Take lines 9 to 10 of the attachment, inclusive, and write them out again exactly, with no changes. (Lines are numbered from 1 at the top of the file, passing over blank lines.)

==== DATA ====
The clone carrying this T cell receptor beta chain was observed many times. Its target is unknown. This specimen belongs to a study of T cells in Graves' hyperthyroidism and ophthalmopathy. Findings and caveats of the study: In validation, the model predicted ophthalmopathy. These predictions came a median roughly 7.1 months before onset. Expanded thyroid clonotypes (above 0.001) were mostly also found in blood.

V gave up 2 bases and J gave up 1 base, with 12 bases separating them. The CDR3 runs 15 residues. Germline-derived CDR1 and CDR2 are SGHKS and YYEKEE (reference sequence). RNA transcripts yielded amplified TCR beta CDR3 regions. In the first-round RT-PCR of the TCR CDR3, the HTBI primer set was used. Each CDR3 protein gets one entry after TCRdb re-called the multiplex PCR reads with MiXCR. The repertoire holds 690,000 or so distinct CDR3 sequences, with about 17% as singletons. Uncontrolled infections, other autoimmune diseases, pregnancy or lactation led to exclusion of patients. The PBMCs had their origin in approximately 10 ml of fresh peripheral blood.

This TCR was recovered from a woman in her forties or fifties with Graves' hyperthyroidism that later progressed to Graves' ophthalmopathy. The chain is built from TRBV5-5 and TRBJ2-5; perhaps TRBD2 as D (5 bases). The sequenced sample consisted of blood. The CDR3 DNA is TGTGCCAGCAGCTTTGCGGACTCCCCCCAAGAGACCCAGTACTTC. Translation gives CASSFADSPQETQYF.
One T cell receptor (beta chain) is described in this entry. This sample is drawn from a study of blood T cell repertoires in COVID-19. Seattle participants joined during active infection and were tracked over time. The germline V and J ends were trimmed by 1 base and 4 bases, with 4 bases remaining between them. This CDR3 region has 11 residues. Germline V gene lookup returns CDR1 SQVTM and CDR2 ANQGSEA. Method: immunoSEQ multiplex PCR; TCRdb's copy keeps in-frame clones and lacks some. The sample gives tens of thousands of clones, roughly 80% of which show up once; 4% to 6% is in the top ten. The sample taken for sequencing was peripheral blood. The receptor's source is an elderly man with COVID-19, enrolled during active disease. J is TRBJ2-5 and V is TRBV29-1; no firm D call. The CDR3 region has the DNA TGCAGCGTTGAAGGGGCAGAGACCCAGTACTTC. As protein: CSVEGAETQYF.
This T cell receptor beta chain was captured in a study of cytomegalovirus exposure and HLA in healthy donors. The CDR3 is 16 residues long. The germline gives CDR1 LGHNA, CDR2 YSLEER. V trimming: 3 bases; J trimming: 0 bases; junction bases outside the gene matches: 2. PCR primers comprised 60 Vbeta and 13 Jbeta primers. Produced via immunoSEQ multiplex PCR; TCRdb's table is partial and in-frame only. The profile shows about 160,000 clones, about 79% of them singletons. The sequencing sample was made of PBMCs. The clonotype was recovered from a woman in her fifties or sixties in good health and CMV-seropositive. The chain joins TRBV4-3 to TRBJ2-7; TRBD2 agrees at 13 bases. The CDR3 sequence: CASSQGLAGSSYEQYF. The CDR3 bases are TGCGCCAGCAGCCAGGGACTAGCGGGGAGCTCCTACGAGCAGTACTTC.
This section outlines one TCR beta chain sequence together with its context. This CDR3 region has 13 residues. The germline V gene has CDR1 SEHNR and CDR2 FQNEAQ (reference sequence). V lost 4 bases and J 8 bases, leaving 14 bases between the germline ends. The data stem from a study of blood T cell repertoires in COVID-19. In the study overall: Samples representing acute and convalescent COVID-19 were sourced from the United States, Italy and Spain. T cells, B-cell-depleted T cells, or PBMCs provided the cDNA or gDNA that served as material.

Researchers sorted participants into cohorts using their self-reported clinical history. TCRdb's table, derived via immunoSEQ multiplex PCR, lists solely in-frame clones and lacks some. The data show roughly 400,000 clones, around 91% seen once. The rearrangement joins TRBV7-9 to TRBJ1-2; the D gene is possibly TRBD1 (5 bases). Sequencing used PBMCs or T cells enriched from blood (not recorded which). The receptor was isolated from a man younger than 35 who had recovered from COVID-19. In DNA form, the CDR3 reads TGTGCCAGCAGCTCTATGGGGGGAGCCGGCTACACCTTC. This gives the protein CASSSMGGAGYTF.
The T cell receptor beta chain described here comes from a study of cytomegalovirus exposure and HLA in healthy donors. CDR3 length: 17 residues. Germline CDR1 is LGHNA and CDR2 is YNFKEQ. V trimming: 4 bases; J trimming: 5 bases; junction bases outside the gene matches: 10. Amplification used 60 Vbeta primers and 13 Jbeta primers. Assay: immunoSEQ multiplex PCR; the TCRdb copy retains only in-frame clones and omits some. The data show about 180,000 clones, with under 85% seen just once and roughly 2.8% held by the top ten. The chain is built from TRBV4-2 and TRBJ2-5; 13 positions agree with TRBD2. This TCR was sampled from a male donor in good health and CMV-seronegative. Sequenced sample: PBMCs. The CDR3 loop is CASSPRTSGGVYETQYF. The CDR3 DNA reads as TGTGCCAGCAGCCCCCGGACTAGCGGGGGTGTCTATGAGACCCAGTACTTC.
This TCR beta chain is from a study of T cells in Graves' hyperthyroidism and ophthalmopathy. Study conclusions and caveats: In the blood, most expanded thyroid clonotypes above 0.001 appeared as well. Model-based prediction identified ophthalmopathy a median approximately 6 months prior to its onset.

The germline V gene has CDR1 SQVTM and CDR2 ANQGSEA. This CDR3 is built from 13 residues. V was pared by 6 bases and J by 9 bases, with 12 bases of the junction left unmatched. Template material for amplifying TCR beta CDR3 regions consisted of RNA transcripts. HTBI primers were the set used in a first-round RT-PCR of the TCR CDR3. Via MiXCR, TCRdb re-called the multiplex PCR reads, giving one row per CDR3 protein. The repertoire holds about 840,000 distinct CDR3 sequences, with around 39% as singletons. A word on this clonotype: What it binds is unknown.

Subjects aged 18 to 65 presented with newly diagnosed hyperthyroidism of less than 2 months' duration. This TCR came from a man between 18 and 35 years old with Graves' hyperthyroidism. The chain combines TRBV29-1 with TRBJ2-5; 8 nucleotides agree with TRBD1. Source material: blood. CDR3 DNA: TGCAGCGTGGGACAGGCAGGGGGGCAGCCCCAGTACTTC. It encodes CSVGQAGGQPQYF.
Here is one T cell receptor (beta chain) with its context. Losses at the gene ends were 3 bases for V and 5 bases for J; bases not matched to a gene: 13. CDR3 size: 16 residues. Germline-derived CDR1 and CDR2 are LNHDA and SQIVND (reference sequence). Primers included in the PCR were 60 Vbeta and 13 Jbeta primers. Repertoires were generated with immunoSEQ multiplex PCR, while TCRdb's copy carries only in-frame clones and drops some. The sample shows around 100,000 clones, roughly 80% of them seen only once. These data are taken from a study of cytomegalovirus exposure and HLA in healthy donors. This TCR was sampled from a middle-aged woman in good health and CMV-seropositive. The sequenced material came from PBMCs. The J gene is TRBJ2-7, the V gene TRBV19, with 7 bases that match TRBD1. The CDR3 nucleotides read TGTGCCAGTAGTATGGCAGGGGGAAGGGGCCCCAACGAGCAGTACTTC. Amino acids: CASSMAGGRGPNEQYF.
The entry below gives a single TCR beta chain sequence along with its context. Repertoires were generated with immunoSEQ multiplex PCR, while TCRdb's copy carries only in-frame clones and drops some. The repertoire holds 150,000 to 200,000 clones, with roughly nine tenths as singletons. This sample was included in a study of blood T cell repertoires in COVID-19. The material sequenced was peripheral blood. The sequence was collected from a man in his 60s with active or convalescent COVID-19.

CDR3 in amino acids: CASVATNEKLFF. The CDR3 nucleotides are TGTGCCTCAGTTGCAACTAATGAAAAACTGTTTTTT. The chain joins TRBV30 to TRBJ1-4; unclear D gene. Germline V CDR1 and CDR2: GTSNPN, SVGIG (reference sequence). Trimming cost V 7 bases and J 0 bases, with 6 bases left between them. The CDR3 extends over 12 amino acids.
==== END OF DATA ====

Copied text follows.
This TCR beta chain is from a study of T cells in Graves' hyperthyroidism and ophthalmopathy. Study conclusions and caveats: In the blood, most expanded thyroid clonotypes above 0.001 appeared as well. Model-based prediction identified ophthalmopathy a median approximately 6 months prior to its onset.

The germline V gene has CDR1 SQVTM and CDR2 ANQGSEA. This CDR3 is built from 13 residues. V was pared by 6 bases and J by 9 bases, with 12 bases of the junction left unmatched. Template material for amplifying TCR beta CDR3 regions consisted of RNA transcripts. HTBI primers were the set used in a first-round RT-PCR of the TCR CDR3. Via MiXCR, TCRdb re-called the multiplex PCR reads, giving one row per CDR3 protein. The repertoire holds about 840,000 distinct CDR3 sequences, with around 39% as singletons. A word on this clonotype: What it binds is unknown.